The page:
Aim for accuracy, or invoke a feeling?

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I did an exercise recently in a local writing group where we all selected an object and then described it. It was interesting to see how everyone approached the exercise differently, although broadly people fell into two groups; those that opted for literal, detailed description and those that had a more emotive, metaphorical approach.

My description of an old telephone, leaned on the emotive side. Here it is below;

‘Listen before calling’, advises the faded yellow disk on the vintage telephone. The disk at the base is surrounded by the ten scratched black symbols of the number gate. Any rotation of ten digits will unlock a far off voice, but only the true combination will reward the yearning call of a distant lover, or the offer of a sharing of sorrows.

The bronze stem of the mouthpiece, towers above the number gate. The plastic black bill at the summit, gazes out like alien cyclops, searching for a speaker to breathe life into its cold pathways. The oddly shaped holes in the centre, are walled off to absorb the sound dearest to the eager listener far away. A shining receiver hangs by, awaiting use again someday. The two pieces are joined by a frayed lifeline, soon to be untethered by time.

Forgotten are the voices that called this way. Unearthed from history, this device is now all that remains of those hopeful conversations. Yet, if you listen close, you can hear the whisper of old tales and hopes reverberating through its hollow hallways. A totem of an age gone by, when a few spare words were precious, made in England, not China.

I prefer this approach as I find literal descriptions a bit dull. I read Neuromancer recently and whilst I really enjoyed it, I was irritated by Gibson's repeated detailed descriptions of irrelevant objects. There was one point where he described a wardrobe in detail and it felt like it didn't serve any purpose.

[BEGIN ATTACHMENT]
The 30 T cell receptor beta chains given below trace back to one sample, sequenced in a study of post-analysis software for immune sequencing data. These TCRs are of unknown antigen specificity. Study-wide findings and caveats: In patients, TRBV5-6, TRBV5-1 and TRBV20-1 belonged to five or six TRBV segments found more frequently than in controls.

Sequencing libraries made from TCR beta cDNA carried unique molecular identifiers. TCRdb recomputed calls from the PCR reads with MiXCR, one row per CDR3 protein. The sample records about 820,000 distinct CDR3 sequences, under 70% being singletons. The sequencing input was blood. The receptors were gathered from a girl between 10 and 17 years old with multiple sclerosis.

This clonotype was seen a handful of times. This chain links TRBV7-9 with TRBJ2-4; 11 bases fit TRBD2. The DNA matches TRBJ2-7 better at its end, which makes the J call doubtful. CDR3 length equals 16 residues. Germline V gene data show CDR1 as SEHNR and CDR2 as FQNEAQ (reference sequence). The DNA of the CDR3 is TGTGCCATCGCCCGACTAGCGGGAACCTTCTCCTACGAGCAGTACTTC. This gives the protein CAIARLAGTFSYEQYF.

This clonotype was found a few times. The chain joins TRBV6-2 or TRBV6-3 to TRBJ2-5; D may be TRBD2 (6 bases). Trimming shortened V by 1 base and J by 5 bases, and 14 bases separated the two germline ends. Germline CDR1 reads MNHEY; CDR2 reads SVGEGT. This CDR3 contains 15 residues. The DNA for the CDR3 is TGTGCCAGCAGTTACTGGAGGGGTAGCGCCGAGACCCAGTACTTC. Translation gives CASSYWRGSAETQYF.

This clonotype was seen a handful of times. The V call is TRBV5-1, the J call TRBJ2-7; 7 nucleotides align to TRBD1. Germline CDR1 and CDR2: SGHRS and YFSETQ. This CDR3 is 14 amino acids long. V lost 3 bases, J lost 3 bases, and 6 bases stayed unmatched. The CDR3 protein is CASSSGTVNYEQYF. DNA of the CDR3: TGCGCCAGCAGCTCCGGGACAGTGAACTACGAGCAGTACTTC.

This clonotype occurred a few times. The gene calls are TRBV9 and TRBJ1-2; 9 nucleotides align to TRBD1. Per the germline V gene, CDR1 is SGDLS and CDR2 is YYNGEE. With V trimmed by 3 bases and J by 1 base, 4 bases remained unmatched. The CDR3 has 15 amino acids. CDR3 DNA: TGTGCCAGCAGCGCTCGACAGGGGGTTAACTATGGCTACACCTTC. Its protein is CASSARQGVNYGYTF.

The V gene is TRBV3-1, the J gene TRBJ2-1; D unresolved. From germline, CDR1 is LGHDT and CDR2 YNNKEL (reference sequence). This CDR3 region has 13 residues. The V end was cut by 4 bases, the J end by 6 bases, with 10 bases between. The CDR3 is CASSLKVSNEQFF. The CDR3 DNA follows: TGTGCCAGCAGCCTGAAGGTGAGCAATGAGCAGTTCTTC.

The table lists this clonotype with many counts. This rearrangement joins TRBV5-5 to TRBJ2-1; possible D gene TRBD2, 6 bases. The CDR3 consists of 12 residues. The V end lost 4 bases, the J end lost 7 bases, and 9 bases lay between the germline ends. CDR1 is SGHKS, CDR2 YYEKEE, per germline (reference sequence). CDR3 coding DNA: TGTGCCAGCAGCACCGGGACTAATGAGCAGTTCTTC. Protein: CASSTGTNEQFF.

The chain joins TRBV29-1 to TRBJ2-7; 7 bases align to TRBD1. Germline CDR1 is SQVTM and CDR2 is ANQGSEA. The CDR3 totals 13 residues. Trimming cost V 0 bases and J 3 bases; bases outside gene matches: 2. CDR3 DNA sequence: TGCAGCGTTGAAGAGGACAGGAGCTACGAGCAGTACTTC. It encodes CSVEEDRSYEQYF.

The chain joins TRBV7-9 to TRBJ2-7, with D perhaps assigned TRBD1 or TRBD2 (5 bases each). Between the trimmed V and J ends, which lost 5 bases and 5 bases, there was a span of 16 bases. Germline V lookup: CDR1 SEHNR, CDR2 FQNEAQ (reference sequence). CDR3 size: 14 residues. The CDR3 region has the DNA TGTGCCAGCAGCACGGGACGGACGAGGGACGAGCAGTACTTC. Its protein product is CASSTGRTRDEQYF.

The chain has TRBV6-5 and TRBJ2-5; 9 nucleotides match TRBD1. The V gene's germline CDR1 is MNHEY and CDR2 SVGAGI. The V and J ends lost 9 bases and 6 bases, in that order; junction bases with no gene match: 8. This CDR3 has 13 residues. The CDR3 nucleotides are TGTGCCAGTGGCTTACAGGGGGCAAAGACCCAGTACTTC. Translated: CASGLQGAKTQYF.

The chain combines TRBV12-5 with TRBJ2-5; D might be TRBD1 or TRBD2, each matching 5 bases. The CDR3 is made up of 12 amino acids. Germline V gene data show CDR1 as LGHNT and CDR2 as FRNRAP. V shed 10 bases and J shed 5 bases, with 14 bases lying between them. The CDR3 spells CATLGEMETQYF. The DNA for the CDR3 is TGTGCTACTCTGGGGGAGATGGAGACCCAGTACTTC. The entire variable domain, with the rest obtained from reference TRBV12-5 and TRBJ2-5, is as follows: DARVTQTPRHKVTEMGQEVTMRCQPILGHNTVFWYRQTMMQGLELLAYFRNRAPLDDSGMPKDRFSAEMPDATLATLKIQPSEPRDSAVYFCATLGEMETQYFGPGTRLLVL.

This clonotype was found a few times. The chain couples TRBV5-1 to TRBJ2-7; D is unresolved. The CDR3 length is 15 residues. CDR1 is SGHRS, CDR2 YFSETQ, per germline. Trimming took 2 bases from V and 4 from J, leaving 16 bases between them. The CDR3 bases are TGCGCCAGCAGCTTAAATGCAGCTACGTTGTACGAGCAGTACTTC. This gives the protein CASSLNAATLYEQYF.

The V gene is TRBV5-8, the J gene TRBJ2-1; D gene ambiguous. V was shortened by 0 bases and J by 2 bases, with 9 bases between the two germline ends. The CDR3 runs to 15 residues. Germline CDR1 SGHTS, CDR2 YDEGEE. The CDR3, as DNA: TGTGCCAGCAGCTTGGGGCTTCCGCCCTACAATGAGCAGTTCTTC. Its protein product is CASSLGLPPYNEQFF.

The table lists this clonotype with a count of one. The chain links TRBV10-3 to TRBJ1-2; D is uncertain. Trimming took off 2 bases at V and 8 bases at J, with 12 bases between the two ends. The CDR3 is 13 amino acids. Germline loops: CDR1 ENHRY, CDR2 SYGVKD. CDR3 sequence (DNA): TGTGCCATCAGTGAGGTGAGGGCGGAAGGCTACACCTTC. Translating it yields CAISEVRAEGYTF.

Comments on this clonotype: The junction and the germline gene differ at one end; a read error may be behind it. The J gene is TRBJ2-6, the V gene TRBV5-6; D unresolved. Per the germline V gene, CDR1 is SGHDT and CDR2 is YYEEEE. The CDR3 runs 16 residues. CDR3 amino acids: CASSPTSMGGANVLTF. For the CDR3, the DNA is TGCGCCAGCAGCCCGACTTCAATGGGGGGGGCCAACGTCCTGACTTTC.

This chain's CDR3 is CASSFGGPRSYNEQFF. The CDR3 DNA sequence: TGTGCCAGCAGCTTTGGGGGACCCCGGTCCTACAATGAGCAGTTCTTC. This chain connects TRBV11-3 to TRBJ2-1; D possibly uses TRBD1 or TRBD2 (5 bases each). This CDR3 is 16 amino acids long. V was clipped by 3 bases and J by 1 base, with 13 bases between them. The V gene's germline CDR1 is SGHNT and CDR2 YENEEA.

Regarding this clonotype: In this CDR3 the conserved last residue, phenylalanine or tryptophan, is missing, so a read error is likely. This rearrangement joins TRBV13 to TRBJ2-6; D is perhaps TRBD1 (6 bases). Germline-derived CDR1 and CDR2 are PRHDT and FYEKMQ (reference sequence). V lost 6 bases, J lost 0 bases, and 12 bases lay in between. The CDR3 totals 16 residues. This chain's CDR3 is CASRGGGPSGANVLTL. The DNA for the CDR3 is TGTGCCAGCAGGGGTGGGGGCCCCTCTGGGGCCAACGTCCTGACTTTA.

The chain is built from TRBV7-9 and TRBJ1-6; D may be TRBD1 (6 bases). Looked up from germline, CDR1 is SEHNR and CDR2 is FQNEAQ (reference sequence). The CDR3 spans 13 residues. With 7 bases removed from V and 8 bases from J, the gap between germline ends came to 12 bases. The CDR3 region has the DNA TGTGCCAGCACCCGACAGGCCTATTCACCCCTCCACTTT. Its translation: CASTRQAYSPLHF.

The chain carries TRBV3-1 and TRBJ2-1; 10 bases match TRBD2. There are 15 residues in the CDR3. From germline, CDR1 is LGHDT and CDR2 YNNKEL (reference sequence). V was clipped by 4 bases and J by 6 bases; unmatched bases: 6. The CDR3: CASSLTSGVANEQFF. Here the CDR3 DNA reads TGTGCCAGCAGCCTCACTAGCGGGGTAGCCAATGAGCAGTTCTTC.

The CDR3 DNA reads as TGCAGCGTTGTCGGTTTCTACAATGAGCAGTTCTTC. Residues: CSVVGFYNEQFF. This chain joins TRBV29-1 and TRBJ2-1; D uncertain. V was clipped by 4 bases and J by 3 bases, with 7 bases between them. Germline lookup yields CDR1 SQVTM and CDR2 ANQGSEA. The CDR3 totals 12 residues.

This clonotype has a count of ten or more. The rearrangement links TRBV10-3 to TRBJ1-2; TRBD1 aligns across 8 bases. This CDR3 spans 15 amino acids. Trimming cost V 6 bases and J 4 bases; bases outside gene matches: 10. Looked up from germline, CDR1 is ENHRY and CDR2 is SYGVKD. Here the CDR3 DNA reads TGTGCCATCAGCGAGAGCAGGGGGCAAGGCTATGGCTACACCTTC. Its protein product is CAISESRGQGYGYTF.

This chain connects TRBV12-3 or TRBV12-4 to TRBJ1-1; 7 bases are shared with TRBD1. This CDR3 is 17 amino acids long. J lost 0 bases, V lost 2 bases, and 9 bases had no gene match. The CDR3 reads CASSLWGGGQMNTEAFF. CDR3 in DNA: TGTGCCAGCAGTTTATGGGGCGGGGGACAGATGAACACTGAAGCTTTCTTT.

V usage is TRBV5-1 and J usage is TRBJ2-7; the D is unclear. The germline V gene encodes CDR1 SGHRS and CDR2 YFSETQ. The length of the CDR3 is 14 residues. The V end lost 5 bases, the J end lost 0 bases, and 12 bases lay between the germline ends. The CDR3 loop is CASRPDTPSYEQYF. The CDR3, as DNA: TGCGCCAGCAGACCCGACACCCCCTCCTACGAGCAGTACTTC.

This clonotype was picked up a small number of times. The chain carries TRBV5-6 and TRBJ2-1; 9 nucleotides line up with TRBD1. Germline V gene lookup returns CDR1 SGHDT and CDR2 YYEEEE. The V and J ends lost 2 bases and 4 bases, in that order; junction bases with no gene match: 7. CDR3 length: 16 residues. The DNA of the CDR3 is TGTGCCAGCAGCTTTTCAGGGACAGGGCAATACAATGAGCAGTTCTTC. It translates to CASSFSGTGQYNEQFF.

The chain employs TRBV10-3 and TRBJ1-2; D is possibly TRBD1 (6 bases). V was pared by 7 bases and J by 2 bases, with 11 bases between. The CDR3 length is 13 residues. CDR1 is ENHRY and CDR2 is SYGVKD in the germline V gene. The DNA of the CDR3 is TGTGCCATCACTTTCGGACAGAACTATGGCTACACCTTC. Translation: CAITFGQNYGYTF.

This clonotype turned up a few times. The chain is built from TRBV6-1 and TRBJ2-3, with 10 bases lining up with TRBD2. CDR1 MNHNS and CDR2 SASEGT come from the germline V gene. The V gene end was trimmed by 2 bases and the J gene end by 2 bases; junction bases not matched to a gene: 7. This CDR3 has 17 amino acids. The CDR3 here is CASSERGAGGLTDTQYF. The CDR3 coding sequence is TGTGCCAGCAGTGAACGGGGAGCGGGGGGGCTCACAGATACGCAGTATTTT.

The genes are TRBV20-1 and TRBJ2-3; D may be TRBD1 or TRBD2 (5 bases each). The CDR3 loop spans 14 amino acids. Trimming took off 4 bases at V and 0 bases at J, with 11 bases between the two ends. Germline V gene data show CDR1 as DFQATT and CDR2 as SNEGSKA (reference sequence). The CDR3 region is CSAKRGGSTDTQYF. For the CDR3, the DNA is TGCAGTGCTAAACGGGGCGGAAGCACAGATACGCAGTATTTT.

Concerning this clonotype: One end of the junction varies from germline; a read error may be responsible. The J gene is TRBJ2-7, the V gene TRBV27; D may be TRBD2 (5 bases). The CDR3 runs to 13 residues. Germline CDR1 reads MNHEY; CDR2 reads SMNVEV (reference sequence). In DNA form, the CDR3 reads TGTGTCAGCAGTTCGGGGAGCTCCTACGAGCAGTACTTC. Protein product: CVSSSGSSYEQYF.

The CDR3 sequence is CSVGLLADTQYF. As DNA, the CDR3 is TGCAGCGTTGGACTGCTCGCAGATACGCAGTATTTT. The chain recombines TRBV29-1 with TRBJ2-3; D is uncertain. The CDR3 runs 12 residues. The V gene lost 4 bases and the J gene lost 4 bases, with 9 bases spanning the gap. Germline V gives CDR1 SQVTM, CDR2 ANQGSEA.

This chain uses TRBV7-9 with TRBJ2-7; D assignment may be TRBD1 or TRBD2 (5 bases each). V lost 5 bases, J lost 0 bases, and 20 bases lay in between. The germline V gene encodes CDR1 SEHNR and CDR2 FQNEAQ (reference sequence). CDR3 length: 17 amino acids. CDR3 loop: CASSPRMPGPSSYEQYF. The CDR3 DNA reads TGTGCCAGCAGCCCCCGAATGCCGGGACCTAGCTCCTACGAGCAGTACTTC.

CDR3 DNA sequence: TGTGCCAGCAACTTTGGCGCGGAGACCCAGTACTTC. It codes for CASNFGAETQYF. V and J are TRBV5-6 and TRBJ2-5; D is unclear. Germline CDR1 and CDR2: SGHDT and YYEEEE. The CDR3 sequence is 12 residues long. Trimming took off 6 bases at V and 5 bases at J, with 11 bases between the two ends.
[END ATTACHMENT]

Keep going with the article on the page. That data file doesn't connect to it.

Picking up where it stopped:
If the object doesn't have any meaning behind it, relevance to the story or aesthetic value to the setting, I'd rather give it a simple description. If I didn't feel as though the above telephone was relevant to my story, I'd just mention that there was a 'vintage telephone' and that would be it.

Granted, some readers must prefer more literal descriptions but I just don't like to have my imagination put in a prescriptive box, give me how something feels and I'll paint the rest.

What do you think? Do you go for detail or emotional context in your descriptions, or something else?
 
For me, pretty much the same thinking as yourself. If it didn't serve an honest function, then I would keep the description as simple as possible. Just my unpublished opinion, however, this reminds me of the author, Thomas Hardy, where he gives almost everything in his world an unyielding motivation. It slows the reading down, but it does give a voiced and enhanced omnipotence to the world he creates.

I am actually surprised that nobody put down, "The telephone was old, quite old."

I'm even more convinced it was a trick question...
 
@Robert M Derry , what a beautifully descriptive piece you wrote!

I feel the same as you: I just don't like to have my imagination put in a prescriptive box, give me how something feels and I'll paint the rest.